SHANGHAI — While there is growing interest in bioplastics in China, the cost of raw materials is a limiting factor.
That's according to speakers at the China International Biobased Technology and Partnering Conference, held May 26-27 in Shanghai.
In Q&A sessions with speakers, attendees brought up pricing as a barrier to the success of the sector. One speaker spoke bluntly to attendees: “Unless we have larger production of [polylactic acid] in China, the price won't go lower. Throughout the industry, no one is making profits.”
But others were more encouraging. Jim Jem, China general manager for PLA bioplastics at Corbion Purac NV, told the audience, “We can do many things to lower the cost. If you can improve your process, don't always blame your supplier for the price.”
Speaking at the conference, Yu Yingchuan, R&D engineer and sales support at Sulzer Chemtech Ltd., a PLA manufacturer, said that global consumption of PLA will reach 300,000 metric tons per year by 2020. He added that the market will be short by next year, but that new capacity is already expected between 2017 and 2018 that will bring balance to supply and demand.
Further capacity will be “definitely needed” after 2020, he said. Until then, demand will be less than capacity.
“If you want to enter the PLA market you should do so now. If you wait you'll be left behind,” he said.
Yu predicted fast growth for applications where PLA has a specific functionality or where bioplastics are supported by local regulations. He added: “China will be the biggest market for PLA in the near future because we have people here and we have the market and need to protect the environment.”
Jem of Corbion Purac gave advice to attendees. He told them that the bio-based materials market will always struggle to compete with traditional plastics because of feedstock price issues. Stop targeting low-end applications, he told them.
“If you always focus on lower-end customers, that's the problem. If you target high-end you may have a much better future,” he advised. He gave examples of cosmetics, children's goods, health-care items, and even lingerie as high-end products.
Later, in an interview with Plastics News, he added, “PLA is more expensive so you just have to look for a good market where the health or the natural issue will make people more willing to pay for it or the cost is not sensitive for them.” He said high-end applications are a better fit for PLA than agricultural applications like mulch film, because farmers may be unable to bear the extra cost of using PLA.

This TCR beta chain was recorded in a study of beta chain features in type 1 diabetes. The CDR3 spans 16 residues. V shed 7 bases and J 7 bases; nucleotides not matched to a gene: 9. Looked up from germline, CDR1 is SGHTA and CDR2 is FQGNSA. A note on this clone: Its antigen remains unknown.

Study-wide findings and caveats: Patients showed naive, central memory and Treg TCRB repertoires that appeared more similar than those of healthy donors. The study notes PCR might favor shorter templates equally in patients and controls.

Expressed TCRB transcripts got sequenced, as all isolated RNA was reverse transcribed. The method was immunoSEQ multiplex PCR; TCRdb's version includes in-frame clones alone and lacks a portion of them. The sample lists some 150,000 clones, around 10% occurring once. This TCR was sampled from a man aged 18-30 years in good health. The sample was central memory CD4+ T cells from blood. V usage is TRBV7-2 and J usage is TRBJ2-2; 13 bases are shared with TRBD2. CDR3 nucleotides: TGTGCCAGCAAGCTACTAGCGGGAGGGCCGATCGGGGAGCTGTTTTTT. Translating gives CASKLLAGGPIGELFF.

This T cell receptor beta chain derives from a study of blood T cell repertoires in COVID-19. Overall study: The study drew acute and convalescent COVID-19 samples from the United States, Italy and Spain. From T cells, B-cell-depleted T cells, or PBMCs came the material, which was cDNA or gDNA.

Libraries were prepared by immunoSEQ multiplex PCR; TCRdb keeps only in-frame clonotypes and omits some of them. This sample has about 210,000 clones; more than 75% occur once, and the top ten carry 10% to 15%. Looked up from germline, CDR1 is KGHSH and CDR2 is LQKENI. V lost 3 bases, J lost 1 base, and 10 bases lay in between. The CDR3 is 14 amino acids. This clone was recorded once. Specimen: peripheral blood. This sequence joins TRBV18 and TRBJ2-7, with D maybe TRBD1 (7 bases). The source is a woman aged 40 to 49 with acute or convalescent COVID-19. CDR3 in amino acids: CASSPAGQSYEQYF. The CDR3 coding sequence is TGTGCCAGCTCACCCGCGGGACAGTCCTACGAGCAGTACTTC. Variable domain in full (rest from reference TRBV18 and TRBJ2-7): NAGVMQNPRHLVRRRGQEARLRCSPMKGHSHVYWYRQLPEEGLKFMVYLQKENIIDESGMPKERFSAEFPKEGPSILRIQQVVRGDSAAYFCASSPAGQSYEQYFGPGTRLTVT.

Jem also identified technology and scale factors as limiters to the growth of the market in China.
“There are a lot of technical challenges, and if you solve it, then you've got the market. There's a cost issue, but you can avoid the cost issue by going to the high-end market,” he said. “Then you need to solve the technical issue, but a lot of people don't put money into R&D and just say your raw material is too expensive.”
Jem said Corbion Purac is watching the market closely and hopes to open a factory in China within the next five years, as business conditions mature. The company produces lactide in Thailand and ships it to China to sell to companies that use it to produce PLA, but a 17 percent import tax impacts its pricing.
Both Yu and Jem mentioned government support as crucial to the development of the market. Jilin province's Jan. 1 ban on non-biodegradable plastic bags has been judged to be a continuing success and that has given PLA manufacturers a confidence booster.
In 2014, China's government gave multi-million yuan grants to develop environmentally friendly bioplastics in four regions. There was speculation at the Shanghai conference that this year the government's financial support could be even more dramatic.
“This [environmental] crisis is also a business opportunity. If you do it right there is plenty of money to be made,” Jem said. “But you need to invest and put in the right effort.”
He encouraged the government to get involved, suggesting requiring the tableware industry or airlines to switch to using bio-based materials.
“Environmental issues can only be handled by the government, not by a private company,” he said. “The government has the power to do it. Those markets can be created overnight.”
Jem was optimistic about the future of bio-based materials in China.
“In the long run, bioplastics' price competitiveness will significantly improve as global production capacities increase, allowing better economy of scale, and converters will become more efficient in converting plastics into actual products,” he said.